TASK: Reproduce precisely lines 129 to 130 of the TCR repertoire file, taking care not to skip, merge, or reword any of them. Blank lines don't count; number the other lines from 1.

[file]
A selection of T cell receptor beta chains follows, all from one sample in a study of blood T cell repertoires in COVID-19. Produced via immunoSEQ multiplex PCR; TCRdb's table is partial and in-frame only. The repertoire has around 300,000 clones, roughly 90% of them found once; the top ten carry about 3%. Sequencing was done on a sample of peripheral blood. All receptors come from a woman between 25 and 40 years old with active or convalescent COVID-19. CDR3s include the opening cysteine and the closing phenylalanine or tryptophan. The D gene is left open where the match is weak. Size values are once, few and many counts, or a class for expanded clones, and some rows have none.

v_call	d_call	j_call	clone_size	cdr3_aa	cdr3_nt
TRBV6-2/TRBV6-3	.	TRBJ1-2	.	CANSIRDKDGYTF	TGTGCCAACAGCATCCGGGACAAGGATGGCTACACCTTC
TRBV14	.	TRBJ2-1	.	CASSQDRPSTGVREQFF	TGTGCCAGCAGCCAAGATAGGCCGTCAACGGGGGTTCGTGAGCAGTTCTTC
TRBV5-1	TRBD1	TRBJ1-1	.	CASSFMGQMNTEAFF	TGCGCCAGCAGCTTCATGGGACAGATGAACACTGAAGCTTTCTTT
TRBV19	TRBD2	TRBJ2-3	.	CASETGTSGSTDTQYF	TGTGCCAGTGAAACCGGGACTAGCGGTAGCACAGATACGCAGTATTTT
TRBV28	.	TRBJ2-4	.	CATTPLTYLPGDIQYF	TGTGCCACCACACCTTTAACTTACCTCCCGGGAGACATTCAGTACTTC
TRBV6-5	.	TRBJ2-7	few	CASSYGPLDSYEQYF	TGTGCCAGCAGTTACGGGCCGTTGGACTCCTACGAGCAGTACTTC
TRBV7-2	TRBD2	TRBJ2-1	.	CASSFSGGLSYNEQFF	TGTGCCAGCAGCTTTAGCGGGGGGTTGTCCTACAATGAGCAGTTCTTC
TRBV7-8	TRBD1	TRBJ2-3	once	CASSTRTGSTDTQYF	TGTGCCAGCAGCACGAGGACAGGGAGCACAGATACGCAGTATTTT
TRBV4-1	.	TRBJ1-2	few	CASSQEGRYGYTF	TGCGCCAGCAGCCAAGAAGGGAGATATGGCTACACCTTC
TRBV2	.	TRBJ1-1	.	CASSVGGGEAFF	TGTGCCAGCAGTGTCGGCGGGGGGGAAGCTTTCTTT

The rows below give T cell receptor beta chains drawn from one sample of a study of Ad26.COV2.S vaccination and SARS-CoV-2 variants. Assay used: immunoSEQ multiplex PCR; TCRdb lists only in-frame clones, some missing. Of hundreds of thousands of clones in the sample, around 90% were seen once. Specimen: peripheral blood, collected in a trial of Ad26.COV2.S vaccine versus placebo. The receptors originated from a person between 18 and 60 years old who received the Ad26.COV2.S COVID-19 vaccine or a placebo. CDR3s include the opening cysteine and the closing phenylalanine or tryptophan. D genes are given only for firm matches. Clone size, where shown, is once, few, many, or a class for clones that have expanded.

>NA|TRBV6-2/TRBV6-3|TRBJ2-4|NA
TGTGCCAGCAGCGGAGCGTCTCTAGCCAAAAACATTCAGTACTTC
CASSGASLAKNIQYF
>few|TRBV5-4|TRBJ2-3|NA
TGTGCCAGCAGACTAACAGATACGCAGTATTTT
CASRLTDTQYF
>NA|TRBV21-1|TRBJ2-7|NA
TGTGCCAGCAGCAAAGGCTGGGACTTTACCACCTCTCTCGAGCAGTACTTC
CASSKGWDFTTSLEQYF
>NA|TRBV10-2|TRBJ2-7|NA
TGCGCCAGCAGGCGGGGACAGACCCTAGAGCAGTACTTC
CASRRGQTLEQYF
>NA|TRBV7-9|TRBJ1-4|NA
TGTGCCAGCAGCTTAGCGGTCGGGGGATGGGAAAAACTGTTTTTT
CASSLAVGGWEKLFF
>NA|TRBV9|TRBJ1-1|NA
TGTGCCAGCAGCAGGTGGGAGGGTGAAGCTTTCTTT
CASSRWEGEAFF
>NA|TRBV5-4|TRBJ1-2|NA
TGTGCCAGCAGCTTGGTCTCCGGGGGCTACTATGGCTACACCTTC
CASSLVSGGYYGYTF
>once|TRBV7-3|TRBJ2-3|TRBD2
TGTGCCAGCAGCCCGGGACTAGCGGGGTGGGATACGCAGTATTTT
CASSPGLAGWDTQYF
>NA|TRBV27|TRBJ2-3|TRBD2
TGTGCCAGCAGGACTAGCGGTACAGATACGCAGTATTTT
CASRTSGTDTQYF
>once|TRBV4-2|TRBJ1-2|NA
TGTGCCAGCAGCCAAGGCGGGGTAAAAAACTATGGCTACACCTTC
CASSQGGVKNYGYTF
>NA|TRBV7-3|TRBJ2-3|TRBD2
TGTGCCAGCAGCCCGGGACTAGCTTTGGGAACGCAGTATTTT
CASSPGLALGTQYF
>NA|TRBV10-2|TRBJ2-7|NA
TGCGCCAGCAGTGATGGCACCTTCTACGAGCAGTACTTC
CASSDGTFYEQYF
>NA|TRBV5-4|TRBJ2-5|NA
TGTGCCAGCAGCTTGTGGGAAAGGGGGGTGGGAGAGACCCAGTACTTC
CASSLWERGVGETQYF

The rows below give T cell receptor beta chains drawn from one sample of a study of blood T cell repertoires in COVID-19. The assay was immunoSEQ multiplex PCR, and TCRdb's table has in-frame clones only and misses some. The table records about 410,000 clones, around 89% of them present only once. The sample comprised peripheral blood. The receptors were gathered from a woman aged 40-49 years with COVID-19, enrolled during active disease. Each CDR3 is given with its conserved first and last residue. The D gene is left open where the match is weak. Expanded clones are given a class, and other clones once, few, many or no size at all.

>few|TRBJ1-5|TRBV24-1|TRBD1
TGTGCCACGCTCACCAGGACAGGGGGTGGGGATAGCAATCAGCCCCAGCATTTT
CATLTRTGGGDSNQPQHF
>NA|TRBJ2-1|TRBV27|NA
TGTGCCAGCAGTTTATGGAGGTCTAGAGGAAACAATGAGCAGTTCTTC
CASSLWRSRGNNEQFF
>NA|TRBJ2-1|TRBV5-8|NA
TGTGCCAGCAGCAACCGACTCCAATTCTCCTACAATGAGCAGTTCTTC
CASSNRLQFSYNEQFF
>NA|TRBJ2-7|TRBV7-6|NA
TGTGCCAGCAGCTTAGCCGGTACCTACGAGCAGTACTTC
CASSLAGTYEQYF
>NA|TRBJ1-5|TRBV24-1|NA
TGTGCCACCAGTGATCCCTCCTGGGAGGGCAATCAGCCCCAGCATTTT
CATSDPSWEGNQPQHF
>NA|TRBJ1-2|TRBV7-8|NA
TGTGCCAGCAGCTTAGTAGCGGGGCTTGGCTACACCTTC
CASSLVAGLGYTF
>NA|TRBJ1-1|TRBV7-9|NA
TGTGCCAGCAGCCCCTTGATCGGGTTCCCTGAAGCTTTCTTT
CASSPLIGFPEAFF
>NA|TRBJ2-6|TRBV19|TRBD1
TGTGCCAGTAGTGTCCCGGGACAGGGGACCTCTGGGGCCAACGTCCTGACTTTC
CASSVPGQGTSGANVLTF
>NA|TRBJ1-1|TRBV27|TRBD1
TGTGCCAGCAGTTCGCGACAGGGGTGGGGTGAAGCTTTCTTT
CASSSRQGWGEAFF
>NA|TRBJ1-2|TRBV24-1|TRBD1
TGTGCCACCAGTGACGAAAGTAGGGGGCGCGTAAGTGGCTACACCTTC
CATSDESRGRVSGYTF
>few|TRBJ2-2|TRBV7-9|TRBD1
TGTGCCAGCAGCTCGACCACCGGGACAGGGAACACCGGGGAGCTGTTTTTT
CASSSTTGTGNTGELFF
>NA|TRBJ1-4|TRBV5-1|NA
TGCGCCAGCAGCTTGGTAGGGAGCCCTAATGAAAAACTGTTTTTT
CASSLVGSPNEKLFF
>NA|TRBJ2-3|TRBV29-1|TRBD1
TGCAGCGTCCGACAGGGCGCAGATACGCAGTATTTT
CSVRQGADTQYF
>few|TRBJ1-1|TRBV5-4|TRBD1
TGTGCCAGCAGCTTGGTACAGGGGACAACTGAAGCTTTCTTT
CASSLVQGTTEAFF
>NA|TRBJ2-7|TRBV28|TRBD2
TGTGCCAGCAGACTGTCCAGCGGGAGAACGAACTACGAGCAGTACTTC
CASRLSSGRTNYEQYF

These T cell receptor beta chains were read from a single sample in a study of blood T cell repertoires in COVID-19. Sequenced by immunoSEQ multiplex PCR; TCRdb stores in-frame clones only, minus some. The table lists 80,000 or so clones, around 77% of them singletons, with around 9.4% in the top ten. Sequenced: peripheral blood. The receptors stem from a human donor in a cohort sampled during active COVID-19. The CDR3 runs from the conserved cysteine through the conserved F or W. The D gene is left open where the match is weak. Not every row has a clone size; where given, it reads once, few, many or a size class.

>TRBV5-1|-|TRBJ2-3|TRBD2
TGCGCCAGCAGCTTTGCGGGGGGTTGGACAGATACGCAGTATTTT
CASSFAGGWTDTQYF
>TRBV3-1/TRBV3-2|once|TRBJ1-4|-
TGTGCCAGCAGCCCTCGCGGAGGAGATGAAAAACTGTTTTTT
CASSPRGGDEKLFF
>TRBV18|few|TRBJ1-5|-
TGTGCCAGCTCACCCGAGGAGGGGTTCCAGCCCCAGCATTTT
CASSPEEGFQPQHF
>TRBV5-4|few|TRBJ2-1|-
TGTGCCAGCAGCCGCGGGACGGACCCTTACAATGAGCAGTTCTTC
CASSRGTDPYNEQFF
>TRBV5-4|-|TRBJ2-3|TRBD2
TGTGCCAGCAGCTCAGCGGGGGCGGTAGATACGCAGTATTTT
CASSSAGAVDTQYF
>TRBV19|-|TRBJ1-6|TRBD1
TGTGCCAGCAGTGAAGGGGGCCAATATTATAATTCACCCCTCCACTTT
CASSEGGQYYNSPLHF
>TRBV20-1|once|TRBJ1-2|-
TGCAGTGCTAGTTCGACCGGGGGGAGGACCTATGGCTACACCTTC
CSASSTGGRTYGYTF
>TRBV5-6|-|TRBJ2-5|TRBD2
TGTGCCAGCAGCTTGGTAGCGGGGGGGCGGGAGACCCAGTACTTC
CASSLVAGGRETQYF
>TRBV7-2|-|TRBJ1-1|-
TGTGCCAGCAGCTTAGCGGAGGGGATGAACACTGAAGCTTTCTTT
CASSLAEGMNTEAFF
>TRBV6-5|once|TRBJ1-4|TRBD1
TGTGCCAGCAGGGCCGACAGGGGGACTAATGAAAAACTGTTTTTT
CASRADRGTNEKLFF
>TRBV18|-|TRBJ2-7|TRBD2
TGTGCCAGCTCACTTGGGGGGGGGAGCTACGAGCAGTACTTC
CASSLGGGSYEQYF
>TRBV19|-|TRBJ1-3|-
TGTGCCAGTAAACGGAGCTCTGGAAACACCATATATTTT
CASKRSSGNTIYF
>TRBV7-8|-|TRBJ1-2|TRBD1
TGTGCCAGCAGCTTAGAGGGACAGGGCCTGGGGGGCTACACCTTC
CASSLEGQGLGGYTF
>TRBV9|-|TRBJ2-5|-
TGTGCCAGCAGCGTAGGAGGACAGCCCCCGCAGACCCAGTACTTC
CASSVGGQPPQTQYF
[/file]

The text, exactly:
CASRADRGTNEKLFF
>TRBV18|-|TRBJ2-7|TRBD2